One of the most impacting books I’ve read this year is Philip Yancey’s Vanishing Grace in which he offers some sage advice for Christians and churches that desire to speak into culture. Yancey warns that the church risks “losing its central message” if it tries to Christianise any nation. He says, “When the church accepts as its main goal the reform of the broader culture, we risk obscuring the gospel of grace and becoming one more power-broker. That is how many in the secular world view us now, as a right-wing conspiracy intent on passing laws against them. In the process, they miss the good news of the gospel, that Christ died to save sinners, to free us from guilt and shame so that we can thrive in the way God intended.”

In his second letter to the Corinthians the apostle Paul made it clear that the church’s core message and ministry has to do with reconciliation: “God was reconciling the world to himself in Christ, not counting people’s sins against them.” The church loses its voice when it spends an inordinate amount of time moralising – literally counting people’s sins against them – when God did not send His Son for such a purpose. Our core message has to be Jesus’ message – the Son of God who had a particularly soft spot for sinners. Remember, “God did not send his Son into the world to condemn the world, but to save the world through him.” So Church, Christians, let’s not lose our voice!

Rob Buckingham

Senior Minister

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5 replies on “The Church has Lost its Voice”

anthony daltonsays:

Can’t remember when I’ve heard such sage words Rob. Well said!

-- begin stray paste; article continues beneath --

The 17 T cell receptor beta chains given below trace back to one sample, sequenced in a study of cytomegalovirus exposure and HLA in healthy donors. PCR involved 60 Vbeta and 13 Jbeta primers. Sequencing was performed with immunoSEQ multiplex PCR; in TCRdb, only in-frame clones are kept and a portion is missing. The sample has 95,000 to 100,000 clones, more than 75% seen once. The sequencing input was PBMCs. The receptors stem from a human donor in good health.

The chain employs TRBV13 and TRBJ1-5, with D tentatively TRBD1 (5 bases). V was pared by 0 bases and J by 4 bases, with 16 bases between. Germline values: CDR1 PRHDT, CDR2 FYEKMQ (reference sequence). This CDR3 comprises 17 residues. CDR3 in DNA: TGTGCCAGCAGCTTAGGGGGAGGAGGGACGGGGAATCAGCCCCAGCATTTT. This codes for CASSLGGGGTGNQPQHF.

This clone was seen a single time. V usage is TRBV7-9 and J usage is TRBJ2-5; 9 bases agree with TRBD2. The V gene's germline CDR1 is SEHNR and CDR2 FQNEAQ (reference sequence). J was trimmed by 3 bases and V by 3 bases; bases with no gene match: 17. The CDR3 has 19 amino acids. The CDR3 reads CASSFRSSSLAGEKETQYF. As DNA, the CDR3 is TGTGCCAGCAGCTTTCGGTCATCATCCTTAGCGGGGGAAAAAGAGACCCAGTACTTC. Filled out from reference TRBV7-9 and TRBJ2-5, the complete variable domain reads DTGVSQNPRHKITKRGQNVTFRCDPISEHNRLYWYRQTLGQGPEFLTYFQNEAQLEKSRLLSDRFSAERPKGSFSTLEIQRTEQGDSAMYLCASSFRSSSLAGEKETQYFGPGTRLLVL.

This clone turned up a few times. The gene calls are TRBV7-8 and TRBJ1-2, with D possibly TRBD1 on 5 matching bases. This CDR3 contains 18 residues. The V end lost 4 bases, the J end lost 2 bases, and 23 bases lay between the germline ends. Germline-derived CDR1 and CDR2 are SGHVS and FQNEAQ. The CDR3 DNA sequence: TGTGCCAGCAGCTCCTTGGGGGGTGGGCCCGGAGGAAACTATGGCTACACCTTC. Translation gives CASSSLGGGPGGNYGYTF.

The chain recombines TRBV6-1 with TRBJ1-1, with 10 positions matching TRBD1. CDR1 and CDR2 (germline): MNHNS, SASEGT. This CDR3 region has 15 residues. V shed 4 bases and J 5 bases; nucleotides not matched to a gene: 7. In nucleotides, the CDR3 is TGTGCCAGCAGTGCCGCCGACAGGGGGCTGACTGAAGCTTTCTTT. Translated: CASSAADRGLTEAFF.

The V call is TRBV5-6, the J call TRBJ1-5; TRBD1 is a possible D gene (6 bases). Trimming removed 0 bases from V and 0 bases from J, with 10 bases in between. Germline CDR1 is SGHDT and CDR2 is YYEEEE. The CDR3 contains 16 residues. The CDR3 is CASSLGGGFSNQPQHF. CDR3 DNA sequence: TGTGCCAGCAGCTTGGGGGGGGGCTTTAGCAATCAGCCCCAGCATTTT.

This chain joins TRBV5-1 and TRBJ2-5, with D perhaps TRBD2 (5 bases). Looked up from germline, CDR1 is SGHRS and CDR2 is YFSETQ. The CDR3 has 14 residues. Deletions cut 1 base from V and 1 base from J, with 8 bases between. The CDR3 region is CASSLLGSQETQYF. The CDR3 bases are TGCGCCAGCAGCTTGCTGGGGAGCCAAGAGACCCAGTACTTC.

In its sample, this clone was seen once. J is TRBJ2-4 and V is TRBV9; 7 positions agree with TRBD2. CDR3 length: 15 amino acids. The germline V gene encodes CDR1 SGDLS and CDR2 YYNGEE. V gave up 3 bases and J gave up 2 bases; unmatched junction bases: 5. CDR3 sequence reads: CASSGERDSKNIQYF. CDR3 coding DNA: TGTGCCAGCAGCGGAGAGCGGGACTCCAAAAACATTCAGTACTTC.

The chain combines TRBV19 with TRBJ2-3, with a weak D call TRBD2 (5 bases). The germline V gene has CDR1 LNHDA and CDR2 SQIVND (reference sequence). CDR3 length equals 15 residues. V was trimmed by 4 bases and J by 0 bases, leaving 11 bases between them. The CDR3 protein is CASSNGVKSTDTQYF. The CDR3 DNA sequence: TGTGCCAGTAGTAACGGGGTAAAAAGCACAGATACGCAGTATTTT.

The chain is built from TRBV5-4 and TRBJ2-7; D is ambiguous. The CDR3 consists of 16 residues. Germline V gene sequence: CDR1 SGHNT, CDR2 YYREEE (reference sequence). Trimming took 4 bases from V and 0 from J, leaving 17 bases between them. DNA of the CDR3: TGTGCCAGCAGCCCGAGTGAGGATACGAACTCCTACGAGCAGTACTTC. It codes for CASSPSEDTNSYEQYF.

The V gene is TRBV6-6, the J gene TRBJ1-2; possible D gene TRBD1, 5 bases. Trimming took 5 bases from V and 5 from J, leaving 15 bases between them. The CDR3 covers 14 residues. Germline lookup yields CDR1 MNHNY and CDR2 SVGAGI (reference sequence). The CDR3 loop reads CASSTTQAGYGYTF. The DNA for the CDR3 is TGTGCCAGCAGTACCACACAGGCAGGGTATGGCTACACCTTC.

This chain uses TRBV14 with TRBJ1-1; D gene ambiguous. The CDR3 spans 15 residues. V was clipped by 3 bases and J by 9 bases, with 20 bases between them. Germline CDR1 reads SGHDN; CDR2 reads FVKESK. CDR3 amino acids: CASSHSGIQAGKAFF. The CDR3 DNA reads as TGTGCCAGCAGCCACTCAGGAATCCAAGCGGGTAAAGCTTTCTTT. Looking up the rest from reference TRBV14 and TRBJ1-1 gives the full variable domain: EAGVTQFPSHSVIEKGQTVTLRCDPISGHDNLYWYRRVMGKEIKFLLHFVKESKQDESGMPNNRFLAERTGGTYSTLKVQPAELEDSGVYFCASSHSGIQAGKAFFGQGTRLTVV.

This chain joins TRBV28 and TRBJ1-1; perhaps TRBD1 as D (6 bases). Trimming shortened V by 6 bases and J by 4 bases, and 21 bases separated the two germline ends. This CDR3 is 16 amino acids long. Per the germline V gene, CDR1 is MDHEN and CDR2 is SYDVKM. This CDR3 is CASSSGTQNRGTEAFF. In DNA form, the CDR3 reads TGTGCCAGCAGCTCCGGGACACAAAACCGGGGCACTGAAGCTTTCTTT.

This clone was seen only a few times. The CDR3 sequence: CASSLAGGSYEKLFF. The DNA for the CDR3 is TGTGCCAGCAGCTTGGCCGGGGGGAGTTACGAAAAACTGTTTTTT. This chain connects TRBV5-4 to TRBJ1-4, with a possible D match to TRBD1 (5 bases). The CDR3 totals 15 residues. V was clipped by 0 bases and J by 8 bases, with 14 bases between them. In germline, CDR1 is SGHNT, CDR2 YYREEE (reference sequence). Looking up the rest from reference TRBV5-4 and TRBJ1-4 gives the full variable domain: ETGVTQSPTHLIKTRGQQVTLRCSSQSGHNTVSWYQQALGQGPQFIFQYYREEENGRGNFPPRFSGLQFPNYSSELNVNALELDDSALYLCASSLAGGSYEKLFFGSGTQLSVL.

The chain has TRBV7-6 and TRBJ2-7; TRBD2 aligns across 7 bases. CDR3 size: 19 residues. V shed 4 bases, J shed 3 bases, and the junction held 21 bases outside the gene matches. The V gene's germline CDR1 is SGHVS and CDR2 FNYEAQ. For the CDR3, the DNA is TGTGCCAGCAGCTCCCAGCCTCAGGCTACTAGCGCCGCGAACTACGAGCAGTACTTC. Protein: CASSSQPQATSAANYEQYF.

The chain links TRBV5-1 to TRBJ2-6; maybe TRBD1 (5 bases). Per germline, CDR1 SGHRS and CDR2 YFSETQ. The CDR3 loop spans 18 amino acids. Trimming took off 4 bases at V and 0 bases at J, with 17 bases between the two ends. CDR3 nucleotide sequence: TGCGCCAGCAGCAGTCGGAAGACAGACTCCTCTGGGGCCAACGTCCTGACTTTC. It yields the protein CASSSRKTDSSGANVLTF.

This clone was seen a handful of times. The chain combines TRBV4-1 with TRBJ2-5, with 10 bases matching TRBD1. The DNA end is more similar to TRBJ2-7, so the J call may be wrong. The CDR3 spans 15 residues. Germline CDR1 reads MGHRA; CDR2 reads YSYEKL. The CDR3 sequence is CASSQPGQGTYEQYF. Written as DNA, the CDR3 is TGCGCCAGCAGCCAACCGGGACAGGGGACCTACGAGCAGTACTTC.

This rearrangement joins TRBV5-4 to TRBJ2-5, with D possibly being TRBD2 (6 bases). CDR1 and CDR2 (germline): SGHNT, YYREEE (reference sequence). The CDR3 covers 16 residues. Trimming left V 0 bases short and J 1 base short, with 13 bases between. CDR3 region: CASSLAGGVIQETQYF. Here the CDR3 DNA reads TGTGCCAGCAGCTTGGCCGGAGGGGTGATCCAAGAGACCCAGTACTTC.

richard frank warnersays:

Hi Rob. I’ll speak for you and maybe against you (not harshly!) if necessary.
Your little article relating to Eric Metaxus’ message in Melbourne (why you don’t mention his name I don’t know) in my opinion is unnecessarily critical and divisive. About 1500 people endured a barrage of opposition to enter the building (including myself and friends) to be stirred and inspired to “Make a Stand” for God’s Values in our deteriorating nation. your remarks are more narrow than his – considering you never attended! Eric did not criticise the church – he was gracious, empathetic and encouraging. I for one (and I know of many others) left the meeting extremely inspired and motivated to follow our forebears of the likes of Wilberforce and Bonhoffer – to be unashamed of our faith and stand for Christian Values – even if it does take a life-time. I was most discourage by your comments. It would be good for you listen to the message and rewrite your article.

Rob Buckinghamsays:

Hi Richard,

Thank you for your comment on my blog. In response…

Why I didn’t mention Eric by name was because it wasn’t necessary in order to communicate my main concern ­ that the Gospel Message can be damaged and obscured when we don’t engage with ethical or political issues in the right way.

As a Christian and a pastor what message do you MOST want Australians to hear – the message of the Gospel or the message that you are against something? What was the number one message God communicated through His Son? What was the number one message Jesus gave His Church to communicate with a world He loves? If that message is damaged or obscured by the way Christians and churches engage with the world then we are not doing our job as Christians. We have been given the ministry & message of Reconciliation (as I outline in my blog) but I suggest that the church has lost its voice on this message because we have spoken more loudly and more often about the things we’re against. That is what my blog is about.

While over two-thirds of Australians believe in God, more than 40% of Australians believe Jesus rose from the dead, and 90% believe He is a real historical person, only 15% attend a church at least once a month (Centre for Public Christianity, Sydney). While it’s evident that most Australians have some sort of spiritual belief, the vast majority doesn’t see the church as a valuable part of their spirituality. Some of the fault for this must be laid at the feet of the church itself. I’m sorry you feel this message is critical or divisive. I feel that it is crucial that we address this in our nation. God loves Aussies and Jesus died and rose again for every one of them and they all deserve to hear the clear and simple Gospel message.